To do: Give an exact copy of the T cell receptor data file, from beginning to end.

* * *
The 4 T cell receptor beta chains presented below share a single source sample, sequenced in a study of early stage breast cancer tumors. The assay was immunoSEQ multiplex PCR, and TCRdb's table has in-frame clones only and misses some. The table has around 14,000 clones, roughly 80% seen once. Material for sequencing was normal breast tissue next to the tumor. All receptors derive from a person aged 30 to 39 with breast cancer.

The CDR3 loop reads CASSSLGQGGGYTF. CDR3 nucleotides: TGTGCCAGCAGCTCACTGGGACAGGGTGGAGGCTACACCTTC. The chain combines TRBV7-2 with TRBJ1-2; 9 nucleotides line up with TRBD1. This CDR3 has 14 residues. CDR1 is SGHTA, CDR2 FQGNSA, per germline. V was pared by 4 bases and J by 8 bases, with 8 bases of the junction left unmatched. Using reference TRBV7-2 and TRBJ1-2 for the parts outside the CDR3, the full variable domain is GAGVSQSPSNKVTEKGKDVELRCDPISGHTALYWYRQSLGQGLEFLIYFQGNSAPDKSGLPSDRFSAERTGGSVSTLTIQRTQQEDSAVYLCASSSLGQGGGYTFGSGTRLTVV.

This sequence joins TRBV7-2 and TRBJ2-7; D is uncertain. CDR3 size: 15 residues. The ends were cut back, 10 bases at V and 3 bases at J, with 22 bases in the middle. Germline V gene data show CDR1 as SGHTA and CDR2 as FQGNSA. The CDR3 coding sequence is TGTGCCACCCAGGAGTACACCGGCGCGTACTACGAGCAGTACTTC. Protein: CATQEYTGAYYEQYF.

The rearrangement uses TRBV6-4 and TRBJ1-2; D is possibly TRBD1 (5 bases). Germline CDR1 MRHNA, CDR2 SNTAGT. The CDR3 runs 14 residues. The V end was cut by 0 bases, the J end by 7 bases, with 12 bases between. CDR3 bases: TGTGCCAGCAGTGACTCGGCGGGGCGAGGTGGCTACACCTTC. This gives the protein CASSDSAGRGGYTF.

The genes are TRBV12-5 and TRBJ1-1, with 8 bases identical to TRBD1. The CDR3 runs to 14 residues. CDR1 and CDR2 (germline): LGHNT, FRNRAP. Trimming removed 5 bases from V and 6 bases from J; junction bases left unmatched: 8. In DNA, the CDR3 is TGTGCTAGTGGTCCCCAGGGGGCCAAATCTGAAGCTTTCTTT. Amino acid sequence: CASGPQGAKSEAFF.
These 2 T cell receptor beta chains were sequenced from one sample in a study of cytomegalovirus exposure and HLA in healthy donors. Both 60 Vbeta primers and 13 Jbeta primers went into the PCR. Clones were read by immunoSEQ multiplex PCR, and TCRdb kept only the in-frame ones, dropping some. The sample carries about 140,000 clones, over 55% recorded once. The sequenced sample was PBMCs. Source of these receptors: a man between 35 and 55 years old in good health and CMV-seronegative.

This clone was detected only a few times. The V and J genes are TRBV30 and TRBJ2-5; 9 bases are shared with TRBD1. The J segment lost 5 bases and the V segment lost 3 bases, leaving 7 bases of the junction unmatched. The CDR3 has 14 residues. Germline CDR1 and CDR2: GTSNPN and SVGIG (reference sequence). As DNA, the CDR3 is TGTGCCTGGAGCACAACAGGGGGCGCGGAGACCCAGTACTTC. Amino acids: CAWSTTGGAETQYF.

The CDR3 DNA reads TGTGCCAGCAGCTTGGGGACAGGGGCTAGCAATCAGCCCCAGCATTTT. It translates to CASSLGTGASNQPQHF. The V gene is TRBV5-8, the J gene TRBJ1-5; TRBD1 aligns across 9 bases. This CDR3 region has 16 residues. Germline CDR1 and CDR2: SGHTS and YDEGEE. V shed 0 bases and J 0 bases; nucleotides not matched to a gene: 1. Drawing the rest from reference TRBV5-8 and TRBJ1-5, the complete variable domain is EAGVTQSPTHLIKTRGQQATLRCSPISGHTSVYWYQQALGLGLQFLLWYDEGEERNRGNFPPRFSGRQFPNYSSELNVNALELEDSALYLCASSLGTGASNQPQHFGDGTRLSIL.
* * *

The 4 T cell receptor beta chains presented below share a single source sample, sequenced in a study of early stage breast cancer tumors. The assay was immunoSEQ multiplex PCR, and TCRdb's table has in-frame clones only and misses some. The table has around 14,000 clones, roughly 80% seen once. Material for sequencing was normal breast tissue next to the tumor. All receptors derive from a person aged 30 to 39 with breast cancer.

The CDR3 loop reads CASSSLGQGGGYTF. CDR3 nucleotides: TGTGCCAGCAGCTCACTGGGACAGGGTGGAGGCTACACCTTC. The chain combines TRBV7-2 with TRBJ1-2; 9 nucleotides line up with TRBD1. This CDR3 has 14 residues. CDR1 is SGHTA, CDR2 FQGNSA, per germline. V was pared by 4 bases and J by 8 bases, with 8 bases of the junction left unmatched. Using reference TRBV7-2 and TRBJ1-2 for the parts outside the CDR3, the full variable domain is GAGVSQSPSNKVTEKGKDVELRCDPISGHTALYWYRQSLGQGLEFLIYFQGNSAPDKSGLPSDRFSAERTGGSVSTLTIQRTQQEDSAVYLCASSSLGQGGGYTFGSGTRLTVV.

This sequence joins TRBV7-2 and TRBJ2-7; D is uncertain. CDR3 size: 15 residues. The ends were cut back, 10 bases at V and 3 bases at J, with 22 bases in the middle. Germline V gene data show CDR1 as SGHTA and CDR2 as FQGNSA. The CDR3 coding sequence is TGTGCCACCCAGGAGTACACCGGCGCGTACTACGAGCAGTACTTC. Protein: CATQEYTGAYYEQYF.

The rearrangement uses TRBV6-4 and TRBJ1-2; D is possibly TRBD1 (5 bases). Germline CDR1 MRHNA, CDR2 SNTAGT. The CDR3 runs 14 residues. The V end was cut by 0 bases, the J end by 7 bases, with 12 bases between. CDR3 bases: TGTGCCAGCAGTGACTCGGCGGGGCGAGGTGGCTACACCTTC. This gives the protein CASSDSAGRGGYTF.

The genes are TRBV12-5 and TRBJ1-1, with 8 bases identical to TRBD1. The CDR3 runs to 14 residues. CDR1 and CDR2 (germline): LGHNT, FRNRAP. Trimming removed 5 bases from V and 6 bases from J; junction bases left unmatched: 8. In DNA, the CDR3 is TGTGCTAGTGGTCCCCAGGGGGCCAAATCTGAAGCTTTCTTT. Amino acid sequence: CASGPQGAKSEAFF.
These 2 T cell receptor beta chains were sequenced from one sample in a study of cytomegalovirus exposure and HLA in healthy donors. Both 60 Vbeta primers and 13 Jbeta primers went into the PCR. Clones were read by immunoSEQ multiplex PCR, and TCRdb kept only the in-frame ones, dropping some. The sample carries about 140,000 clones, over 55% recorded once. The sequenced sample was PBMCs. Source of these receptors: a man between 35 and 55 years old in good health and CMV-seronegative.

This clone was detected only a few times. The V and J genes are TRBV30 and TRBJ2-5; 9 bases are shared with TRBD1. The J segment lost 5 bases and the V segment lost 3 bases, leaving 7 bases of the junction unmatched. The CDR3 has 14 residues. Germline CDR1 and CDR2: GTSNPN and SVGIG (reference sequence). As DNA, the CDR3 is TGTGCCTGGAGCACAACAGGGGGCGCGGAGACCCAGTACTTC. Amino acids: CAWSTTGGAETQYF.

The CDR3 DNA reads TGTGCCAGCAGCTTGGGGACAGGGGCTAGCAATCAGCCCCAGCATTTT. It translates to CASSLGTGASNQPQHF. The V gene is TRBV5-8, the J gene TRBJ1-5; TRBD1 aligns across 9 bases. This CDR3 region has 16 residues. Germline CDR1 and CDR2: SGHTS and YDEGEE. V shed 0 bases and J 0 bases; nucleotides not matched to a gene: 1. Drawing the rest from reference TRBV5-8 and TRBJ1-5, the complete variable domain is EAGVTQSPTHLIKTRGQQATLRCSPISGHTSVYWYQQALGLGLQFLLWYDEGEERNRGNFPPRFSGRQFPNYSSELNVNALELEDSALYLCASSLGTGASNQPQHFGDGTRLSIL.